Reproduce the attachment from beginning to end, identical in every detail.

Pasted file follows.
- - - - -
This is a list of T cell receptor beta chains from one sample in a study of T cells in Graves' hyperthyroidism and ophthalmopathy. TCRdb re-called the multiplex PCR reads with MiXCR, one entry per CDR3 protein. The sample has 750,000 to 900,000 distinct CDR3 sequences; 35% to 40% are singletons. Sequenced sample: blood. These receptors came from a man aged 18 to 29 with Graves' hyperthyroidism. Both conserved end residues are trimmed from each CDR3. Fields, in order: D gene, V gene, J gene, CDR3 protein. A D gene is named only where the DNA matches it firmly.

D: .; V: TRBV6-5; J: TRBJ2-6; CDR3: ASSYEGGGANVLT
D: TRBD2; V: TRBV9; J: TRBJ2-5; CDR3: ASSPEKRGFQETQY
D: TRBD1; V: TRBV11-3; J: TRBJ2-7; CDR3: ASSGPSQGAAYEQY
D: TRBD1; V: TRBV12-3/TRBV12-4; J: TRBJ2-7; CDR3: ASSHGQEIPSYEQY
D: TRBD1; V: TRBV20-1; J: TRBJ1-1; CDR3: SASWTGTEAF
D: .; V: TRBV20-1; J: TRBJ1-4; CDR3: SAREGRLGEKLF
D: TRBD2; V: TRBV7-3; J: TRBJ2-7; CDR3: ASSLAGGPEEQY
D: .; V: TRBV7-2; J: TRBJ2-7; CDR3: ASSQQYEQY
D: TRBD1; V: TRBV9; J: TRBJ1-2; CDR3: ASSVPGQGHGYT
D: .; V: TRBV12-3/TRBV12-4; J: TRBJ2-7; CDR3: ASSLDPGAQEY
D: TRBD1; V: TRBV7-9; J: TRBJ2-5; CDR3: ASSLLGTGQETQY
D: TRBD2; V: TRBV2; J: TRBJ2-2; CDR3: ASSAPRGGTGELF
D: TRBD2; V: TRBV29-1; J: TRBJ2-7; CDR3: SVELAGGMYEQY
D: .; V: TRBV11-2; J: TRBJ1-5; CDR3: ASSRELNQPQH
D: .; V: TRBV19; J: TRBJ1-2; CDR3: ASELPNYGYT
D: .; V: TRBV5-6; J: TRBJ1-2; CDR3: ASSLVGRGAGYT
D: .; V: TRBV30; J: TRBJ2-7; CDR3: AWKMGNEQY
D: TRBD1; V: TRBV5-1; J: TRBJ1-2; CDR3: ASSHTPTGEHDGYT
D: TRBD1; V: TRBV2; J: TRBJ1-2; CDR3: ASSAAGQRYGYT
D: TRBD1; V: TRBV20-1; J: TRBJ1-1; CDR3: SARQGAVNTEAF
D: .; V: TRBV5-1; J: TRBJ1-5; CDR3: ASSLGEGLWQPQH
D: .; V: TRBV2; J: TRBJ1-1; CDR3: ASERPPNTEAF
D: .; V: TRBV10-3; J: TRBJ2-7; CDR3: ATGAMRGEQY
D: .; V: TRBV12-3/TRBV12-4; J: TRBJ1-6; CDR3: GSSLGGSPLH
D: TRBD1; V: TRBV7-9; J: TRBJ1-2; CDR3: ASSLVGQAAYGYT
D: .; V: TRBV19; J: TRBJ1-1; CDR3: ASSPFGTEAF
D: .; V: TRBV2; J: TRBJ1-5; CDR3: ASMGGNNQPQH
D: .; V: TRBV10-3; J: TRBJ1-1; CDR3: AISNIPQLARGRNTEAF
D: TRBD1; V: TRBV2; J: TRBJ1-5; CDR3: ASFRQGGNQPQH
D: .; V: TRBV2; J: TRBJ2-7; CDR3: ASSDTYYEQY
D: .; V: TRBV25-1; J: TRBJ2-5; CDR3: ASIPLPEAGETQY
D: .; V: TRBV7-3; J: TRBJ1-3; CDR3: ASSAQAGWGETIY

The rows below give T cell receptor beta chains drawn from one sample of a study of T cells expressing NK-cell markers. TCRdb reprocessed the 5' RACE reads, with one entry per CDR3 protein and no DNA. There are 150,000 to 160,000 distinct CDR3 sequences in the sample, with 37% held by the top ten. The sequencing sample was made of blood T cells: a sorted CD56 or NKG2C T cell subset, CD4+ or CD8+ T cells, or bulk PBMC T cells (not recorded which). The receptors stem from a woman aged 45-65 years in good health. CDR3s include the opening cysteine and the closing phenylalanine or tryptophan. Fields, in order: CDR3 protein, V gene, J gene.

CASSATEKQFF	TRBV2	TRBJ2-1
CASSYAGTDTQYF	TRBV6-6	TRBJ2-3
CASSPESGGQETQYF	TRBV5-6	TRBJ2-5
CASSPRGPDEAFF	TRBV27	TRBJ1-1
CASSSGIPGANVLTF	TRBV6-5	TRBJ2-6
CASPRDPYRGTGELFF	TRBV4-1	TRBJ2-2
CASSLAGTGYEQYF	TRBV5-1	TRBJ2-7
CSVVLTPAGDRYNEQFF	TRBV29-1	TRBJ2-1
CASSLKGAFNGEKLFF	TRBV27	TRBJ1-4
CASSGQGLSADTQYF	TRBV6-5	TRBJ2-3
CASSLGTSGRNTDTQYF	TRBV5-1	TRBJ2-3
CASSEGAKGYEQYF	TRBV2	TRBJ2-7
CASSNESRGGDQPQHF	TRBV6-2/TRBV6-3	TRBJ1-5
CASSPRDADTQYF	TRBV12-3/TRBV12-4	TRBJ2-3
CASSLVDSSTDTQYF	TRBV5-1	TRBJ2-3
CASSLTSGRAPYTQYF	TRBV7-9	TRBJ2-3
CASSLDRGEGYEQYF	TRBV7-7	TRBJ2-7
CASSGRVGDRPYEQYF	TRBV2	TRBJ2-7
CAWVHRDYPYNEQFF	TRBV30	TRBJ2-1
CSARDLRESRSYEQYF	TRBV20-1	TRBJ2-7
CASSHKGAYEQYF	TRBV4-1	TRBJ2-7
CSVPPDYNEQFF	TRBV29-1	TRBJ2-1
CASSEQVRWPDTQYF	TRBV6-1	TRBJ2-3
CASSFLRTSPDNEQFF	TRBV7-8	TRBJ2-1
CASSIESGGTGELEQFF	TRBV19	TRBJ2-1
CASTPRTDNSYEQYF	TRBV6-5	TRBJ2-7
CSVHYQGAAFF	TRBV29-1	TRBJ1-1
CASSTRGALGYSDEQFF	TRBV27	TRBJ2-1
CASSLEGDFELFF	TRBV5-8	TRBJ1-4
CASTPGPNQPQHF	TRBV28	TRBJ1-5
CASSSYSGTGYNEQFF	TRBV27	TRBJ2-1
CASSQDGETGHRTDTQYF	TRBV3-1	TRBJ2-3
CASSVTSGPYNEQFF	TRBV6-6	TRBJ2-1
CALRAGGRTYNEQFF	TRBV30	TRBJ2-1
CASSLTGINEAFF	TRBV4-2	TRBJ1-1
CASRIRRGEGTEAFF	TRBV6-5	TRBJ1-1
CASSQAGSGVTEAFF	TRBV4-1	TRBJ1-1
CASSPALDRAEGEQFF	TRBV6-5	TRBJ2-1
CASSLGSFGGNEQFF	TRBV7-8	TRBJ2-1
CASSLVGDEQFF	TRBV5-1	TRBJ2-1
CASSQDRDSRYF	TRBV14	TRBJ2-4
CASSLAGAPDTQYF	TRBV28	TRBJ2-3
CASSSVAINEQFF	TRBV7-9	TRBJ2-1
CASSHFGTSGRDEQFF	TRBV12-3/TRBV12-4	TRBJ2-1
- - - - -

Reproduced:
This is a list of T cell receptor beta chains from one sample in a study of T cells in Graves' hyperthyroidism and ophthalmopathy. TCRdb re-called the multiplex PCR reads with MiXCR, one entry per CDR3 protein. The sample has 750,000 to 900,000 distinct CDR3 sequences; 35% to 40% are singletons. Sequenced sample: blood. These receptors came from a man aged 18 to 29 with Graves' hyperthyroidism. Both conserved end residues are trimmed from each CDR3. Fields, in order: D gene, V gene, J gene, CDR3 protein. A D gene is named only where the DNA matches it firmly.

D: .; V: TRBV6-5; J: TRBJ2-6; CDR3: ASSYEGGGANVLT
D: TRBD2; V: TRBV9; J: TRBJ2-5; CDR3: ASSPEKRGFQETQY
D: TRBD1; V: TRBV11-3; J: TRBJ2-7; CDR3: ASSGPSQGAAYEQY
D: TRBD1; V: TRBV12-3/TRBV12-4; J: TRBJ2-7; CDR3: ASSHGQEIPSYEQY
D: TRBD1; V: TRBV20-1; J: TRBJ1-1; CDR3: SASWTGTEAF
D: .; V: TRBV20-1; J: TRBJ1-4; CDR3: SAREGRLGEKLF
D: TRBD2; V: TRBV7-3; J: TRBJ2-7; CDR3: ASSLAGGPEEQY
D: .; V: TRBV7-2; J: TRBJ2-7; CDR3: ASSQQYEQY
D: TRBD1; V: TRBV9; J: TRBJ1-2; CDR3: ASSVPGQGHGYT
D: .; V: TRBV12-3/TRBV12-4; J: TRBJ2-7; CDR3: ASSLDPGAQEY
D: TRBD1; V: TRBV7-9; J: TRBJ2-5; CDR3: ASSLLGTGQETQY
D: TRBD2; V: TRBV2; J: TRBJ2-2; CDR3: ASSAPRGGTGELF
D: TRBD2; V: TRBV29-1; J: TRBJ2-7; CDR3: SVELAGGMYEQY
D: .; V: TRBV11-2; J: TRBJ1-5; CDR3: ASSRELNQPQH
D: .; V: TRBV19; J: TRBJ1-2; CDR3: ASELPNYGYT
D: .; V: TRBV5-6; J: TRBJ1-2; CDR3: ASSLVGRGAGYT
D: .; V: TRBV30; J: TRBJ2-7; CDR3: AWKMGNEQY
D: TRBD1; V: TRBV5-1; J: TRBJ1-2; CDR3: ASSHTPTGEHDGYT
D: TRBD1; V: TRBV2; J: TRBJ1-2; CDR3: ASSAAGQRYGYT
D: TRBD1; V: TRBV20-1; J: TRBJ1-1; CDR3: SARQGAVNTEAF
D: .; V: TRBV5-1; J: TRBJ1-5; CDR3: ASSLGEGLWQPQH
D: .; V: TRBV2; J: TRBJ1-1; CDR3: ASERPPNTEAF
D: .; V: TRBV10-3; J: TRBJ2-7; CDR3: ATGAMRGEQY
D: .; V: TRBV12-3/TRBV12-4; J: TRBJ1-6; CDR3: GSSLGGSPLH
D: TRBD1; V: TRBV7-9; J: TRBJ1-2; CDR3: ASSLVGQAAYGYT
D: .; V: TRBV19; J: TRBJ1-1; CDR3: ASSPFGTEAF
D: .; V: TRBV2; J: TRBJ1-5; CDR3: ASMGGNNQPQH
D: .; V: TRBV10-3; J: TRBJ1-1; CDR3: AISNIPQLARGRNTEAF
D: TRBD1; V: TRBV2; J: TRBJ1-5; CDR3: ASFRQGGNQPQH
D: .; V: TRBV2; J: TRBJ2-7; CDR3: ASSDTYYEQY
D: .; V: TRBV25-1; J: TRBJ2-5; CDR3: ASIPLPEAGETQY
D: .; V: TRBV7-3; J: TRBJ1-3; CDR3: ASSAQAGWGETIY

The rows below give T cell receptor beta chains drawn from one sample of a study of T cells expressing NK-cell markers. TCRdb reprocessed the 5' RACE reads, with one entry per CDR3 protein and no DNA. There are 150,000 to 160,000 distinct CDR3 sequences in the sample, with 37% held by the top ten. The sequencing sample was made of blood T cells: a sorted CD56 or NKG2C T cell subset, CD4+ or CD8+ T cells, or bulk PBMC T cells (not recorded which). The receptors stem from a woman aged 45-65 years in good health. CDR3s include the opening cysteine and the closing phenylalanine or tryptophan. Fields, in order: CDR3 protein, V gene, J gene.

CASSATEKQFF	TRBV2	TRBJ2-1
CASSYAGTDTQYF	TRBV6-6	TRBJ2-3
CASSPESGGQETQYF	TRBV5-6	TRBJ2-5
CASSPRGPDEAFF	TRBV27	TRBJ1-1
CASSSGIPGANVLTF	TRBV6-5	TRBJ2-6
CASPRDPYRGTGELFF	TRBV4-1	TRBJ2-2
CASSLAGTGYEQYF	TRBV5-1	TRBJ2-7
CSVVLTPAGDRYNEQFF	TRBV29-1	TRBJ2-1
CASSLKGAFNGEKLFF	TRBV27	TRBJ1-4
CASSGQGLSADTQYF	TRBV6-5	TRBJ2-3
CASSLGTSGRNTDTQYF	TRBV5-1	TRBJ2-3
CASSEGAKGYEQYF	TRBV2	TRBJ2-7
CASSNESRGGDQPQHF	TRBV6-2/TRBV6-3	TRBJ1-5
CASSPRDADTQYF	TRBV12-3/TRBV12-4	TRBJ2-3
CASSLVDSSTDTQYF	TRBV5-1	TRBJ2-3
CASSLTSGRAPYTQYF	TRBV7-9	TRBJ2-3
CASSLDRGEGYEQYF	TRBV7-7	TRBJ2-7
CASSGRVGDRPYEQYF	TRBV2	TRBJ2-7
CAWVHRDYPYNEQFF	TRBV30	TRBJ2-1
CSARDLRESRSYEQYF	TRBV20-1	TRBJ2-7
CASSHKGAYEQYF	TRBV4-1	TRBJ2-7
CSVPPDYNEQFF	TRBV29-1	TRBJ2-1
CASSEQVRWPDTQYF	TRBV6-1	TRBJ2-3
CASSFLRTSPDNEQFF	TRBV7-8	TRBJ2-1
CASSIESGGTGELEQFF	TRBV19	TRBJ2-1
CASTPRTDNSYEQYF	TRBV6-5	TRBJ2-7
CSVHYQGAAFF	TRBV29-1	TRBJ1-1
CASSTRGALGYSDEQFF	TRBV27	TRBJ2-1
CASSLEGDFELFF	TRBV5-8	TRBJ1-4
CASTPGPNQPQHF	TRBV28	TRBJ1-5
CASSSYSGTGYNEQFF	TRBV27	TRBJ2-1
CASSQDGETGHRTDTQYF	TRBV3-1	TRBJ2-3
CASSVTSGPYNEQFF	TRBV6-6	TRBJ2-1
CALRAGGRTYNEQFF	TRBV30	TRBJ2-1
CASSLTGINEAFF	TRBV4-2	TRBJ1-1
CASRIRRGEGTEAFF	TRBV6-5	TRBJ1-1
CASSQAGSGVTEAFF	TRBV4-1	TRBJ1-1
CASSPALDRAEGEQFF	TRBV6-5	TRBJ2-1
CASSLGSFGGNEQFF	TRBV7-8	TRBJ2-1
CASSLVGDEQFF	TRBV5-1	TRBJ2-1
CASSQDRDSRYF	TRBV14	TRBJ2-4
CASSLAGAPDTQYF	TRBV28	TRBJ2-3
CASSSVAINEQFF	TRBV7-9	TRBJ2-1
CASSHFGTSGRDEQFF	TRBV12-3/TRBV12-4	TRBJ2-1